How to improve your pet’s diet

People often ask how they can improve the quality of their pets’ diet whilst enjoying the convenience of commercially prepared diets. This blog is to encourage and support those looking for a starting point for ideas to make the daily practice of feeding your pets a more satisfying task if you are unable to adopt the optimum regimen for any reason.

Without having to understand complex terminology and physiology I encourage all my clients to trust their instincts when providing food to their pets and also to suggest that even the simplest of additions of occasional real foods can greatly enhance the quality of diets and provide some health benefit. It is much easier to get animals to eat real foods if you start them young of course so be patient with older pets and start with items you already have at home so as not to waste precious time, money or food.

Food is medicine and it is not complicated.

Many of us get worried about the properly balanced diet without realising that most things being sold to us with this claim are really not well balanced at all but generally sufficient to keep animals alive but not to thrive.

 I want all animals to eat better so here are some simple tips.

If you AVOID cooked bones, cooked fat, onions, sugar and chocolate you can feed your cat or dog any food that you have left over ….even if it is cooked.

This is how these animals co-existed with us for centuries…..of course raw foods are better for them but our leftovers are often better than anything in a package or a tin. You can get around this by keeping the off cut trimmings from any meat you are preparing and give them that before you cook your dinner/BBQ.  Raw fat is best for them never cooked fats if you can avoid that. There are many people scared of pancreatitis reoccurrences in dogs but do not be worried about raw fat….it is an essential component of the dog/cat diet.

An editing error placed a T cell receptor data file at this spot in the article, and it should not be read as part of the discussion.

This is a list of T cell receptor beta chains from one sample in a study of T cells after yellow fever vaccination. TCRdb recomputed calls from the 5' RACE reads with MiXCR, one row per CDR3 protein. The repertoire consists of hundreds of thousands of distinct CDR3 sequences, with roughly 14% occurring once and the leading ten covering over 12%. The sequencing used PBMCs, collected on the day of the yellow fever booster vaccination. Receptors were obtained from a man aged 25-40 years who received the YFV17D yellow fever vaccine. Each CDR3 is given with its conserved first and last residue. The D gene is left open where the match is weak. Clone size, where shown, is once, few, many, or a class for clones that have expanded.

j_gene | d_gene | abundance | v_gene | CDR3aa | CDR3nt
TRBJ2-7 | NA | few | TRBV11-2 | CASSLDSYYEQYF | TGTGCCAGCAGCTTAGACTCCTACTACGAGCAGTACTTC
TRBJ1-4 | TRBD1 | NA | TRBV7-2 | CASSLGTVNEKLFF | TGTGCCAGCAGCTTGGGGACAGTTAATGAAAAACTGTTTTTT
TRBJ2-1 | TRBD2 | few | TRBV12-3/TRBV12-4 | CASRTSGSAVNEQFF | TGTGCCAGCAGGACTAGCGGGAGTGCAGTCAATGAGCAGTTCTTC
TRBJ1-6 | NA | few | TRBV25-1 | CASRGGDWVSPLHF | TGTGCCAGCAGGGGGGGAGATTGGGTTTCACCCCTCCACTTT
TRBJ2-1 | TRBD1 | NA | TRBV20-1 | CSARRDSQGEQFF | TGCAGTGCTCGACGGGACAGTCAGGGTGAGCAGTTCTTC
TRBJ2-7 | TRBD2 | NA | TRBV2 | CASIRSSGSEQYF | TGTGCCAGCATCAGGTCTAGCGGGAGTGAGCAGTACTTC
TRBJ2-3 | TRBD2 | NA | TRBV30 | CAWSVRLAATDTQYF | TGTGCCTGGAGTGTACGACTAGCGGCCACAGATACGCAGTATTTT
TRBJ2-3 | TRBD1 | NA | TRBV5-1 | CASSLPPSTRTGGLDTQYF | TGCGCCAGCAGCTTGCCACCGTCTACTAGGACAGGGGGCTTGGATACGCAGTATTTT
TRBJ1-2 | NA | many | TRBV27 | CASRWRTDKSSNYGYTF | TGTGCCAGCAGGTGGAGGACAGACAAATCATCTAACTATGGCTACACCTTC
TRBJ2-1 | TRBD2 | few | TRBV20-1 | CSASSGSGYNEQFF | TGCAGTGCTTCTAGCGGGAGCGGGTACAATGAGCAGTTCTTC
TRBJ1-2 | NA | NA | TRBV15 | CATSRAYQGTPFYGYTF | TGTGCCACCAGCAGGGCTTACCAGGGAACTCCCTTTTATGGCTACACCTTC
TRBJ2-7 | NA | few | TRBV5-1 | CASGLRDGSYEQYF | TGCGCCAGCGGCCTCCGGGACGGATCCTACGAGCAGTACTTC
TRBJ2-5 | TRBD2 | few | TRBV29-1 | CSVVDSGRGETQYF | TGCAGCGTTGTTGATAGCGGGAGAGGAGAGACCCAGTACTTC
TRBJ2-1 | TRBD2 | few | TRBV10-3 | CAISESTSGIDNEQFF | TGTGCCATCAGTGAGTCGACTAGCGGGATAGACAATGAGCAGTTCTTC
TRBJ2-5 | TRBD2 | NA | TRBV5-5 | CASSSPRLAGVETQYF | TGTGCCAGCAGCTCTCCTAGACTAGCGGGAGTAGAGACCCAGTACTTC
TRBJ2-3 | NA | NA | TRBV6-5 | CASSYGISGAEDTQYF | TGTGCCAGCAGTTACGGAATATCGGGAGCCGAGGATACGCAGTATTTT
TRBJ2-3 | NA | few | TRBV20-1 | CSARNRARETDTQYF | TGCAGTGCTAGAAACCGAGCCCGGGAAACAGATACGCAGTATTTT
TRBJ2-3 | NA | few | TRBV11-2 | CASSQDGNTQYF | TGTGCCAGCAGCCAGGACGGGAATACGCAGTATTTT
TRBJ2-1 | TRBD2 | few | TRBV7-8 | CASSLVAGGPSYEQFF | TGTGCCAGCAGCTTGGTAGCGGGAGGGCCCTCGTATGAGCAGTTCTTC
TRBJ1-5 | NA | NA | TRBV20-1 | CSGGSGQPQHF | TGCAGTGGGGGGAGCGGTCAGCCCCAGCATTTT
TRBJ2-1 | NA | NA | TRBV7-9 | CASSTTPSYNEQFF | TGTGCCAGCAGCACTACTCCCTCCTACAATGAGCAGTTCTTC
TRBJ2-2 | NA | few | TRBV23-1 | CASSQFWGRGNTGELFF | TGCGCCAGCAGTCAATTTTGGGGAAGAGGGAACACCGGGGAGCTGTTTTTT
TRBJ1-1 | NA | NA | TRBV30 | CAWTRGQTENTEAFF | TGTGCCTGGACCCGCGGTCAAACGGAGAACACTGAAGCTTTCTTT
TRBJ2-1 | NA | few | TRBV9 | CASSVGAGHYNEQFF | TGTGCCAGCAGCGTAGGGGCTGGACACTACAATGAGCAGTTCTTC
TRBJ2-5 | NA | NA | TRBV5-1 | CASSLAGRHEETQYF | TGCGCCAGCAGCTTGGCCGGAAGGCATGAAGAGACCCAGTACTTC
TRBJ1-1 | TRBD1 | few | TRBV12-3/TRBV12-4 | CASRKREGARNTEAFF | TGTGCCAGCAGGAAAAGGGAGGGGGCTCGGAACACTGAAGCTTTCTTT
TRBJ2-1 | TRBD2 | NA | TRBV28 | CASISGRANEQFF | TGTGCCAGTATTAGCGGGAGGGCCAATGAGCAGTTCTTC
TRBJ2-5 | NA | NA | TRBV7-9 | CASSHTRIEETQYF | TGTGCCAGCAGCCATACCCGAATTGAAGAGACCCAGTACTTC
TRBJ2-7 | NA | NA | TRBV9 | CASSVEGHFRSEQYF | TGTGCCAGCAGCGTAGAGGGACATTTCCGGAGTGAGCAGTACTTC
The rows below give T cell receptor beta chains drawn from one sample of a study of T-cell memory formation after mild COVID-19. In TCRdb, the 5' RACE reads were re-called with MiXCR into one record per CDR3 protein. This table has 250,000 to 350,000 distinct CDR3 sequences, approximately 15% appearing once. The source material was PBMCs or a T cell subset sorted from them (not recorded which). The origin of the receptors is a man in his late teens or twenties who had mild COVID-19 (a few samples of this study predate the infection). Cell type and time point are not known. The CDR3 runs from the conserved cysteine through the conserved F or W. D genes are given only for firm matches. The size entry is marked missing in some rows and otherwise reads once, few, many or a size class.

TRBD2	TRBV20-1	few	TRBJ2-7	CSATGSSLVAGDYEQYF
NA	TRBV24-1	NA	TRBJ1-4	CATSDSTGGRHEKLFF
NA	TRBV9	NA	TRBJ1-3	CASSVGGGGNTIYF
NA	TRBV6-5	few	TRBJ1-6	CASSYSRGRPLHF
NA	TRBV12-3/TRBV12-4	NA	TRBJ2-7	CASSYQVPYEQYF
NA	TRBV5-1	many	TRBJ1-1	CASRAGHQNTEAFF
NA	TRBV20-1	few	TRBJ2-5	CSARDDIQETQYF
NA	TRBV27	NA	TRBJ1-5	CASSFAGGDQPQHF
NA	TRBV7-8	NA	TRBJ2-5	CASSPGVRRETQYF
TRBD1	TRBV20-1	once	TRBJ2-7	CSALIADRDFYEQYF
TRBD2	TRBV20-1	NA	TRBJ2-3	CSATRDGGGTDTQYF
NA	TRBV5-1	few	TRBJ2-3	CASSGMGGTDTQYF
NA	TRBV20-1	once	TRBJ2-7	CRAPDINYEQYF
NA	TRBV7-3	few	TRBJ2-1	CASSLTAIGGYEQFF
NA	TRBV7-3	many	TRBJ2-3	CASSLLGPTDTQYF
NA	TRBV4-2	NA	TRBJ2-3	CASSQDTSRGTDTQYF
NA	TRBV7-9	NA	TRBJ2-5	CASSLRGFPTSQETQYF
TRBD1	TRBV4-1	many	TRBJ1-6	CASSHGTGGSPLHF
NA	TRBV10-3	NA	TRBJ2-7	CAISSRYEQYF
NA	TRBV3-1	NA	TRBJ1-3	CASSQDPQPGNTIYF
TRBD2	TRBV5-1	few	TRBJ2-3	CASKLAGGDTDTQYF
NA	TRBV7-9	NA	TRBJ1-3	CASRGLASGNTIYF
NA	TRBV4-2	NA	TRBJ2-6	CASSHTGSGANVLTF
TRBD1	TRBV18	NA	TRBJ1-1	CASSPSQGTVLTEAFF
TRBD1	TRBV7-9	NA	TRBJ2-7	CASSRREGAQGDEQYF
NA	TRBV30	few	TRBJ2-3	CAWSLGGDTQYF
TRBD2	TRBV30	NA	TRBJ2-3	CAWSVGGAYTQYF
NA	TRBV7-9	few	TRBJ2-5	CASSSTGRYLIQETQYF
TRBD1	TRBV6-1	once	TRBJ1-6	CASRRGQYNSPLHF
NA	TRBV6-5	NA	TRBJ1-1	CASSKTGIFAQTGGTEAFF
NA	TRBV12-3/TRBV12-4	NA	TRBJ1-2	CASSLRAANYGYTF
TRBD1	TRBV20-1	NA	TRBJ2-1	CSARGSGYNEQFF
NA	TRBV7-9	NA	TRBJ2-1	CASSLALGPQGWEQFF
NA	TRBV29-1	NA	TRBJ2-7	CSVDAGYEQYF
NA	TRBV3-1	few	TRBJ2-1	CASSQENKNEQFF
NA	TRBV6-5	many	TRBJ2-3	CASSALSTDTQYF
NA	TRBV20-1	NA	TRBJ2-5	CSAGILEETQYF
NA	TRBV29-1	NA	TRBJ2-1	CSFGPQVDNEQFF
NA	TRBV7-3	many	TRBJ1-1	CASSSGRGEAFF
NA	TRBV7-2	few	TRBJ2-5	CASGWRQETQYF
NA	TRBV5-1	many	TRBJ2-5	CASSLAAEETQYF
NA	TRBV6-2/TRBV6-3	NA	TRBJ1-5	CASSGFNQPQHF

Fat is the only essentially raw ingredient that cannot be compromised and if you are not using it then you need to have a carbohydrate substitute for growing/active/younger dogs.

Of course, ALL commercial pet foods, kibbles, tins have carbohydrate so you never need to add any carbohydrate even though the odd piece of vegemite toast, ice cream  or pizza crust can be overlooked now and then.

There is an alarming and ridiculously lengthy list of things that are apparently not safe to feed cats and dogs but in my professional opinion most of these result from chemical adulterations with sprays and chemicals (that are making us all sick!).

The latest in a long list are grapes/raisins and whilst the mechanism of renal failure in dogs with these fruits is still unidentified, I posit that organic/chemical free fruits are all safe. You can’t be sure how clean they are unless you grow your own or get certified organic produce which can ironically be cheaper these days owing to supply/transport issues.


If in doubt..leave it out.


Personally, I don’t recommend the nightshades but there is no reason dogs and cats should not eat tomato, potato and eggplant if they are inclined. In fact the lycopene in tomato is a very good eye nutrient and tinned mackerel in tomato sauce is a good food for dogs for cataract prevention/treatment and cats as an occasional treat.

If the berries from the ubiquitous potato bush are very ripe and fall off into your hand they are an inexpensive and good option for a host of beneficial nutrients.  I was naturally wary of these black berries as they do resemble the deadly nightshades and we must sure to differentiate them. Deadly nightshade is not grown in Australian gardens which is a huge relief and for those unsure of the difference there is a nice explanation here.   I also recommend cooking potato/sweet potato to help make it more digestible.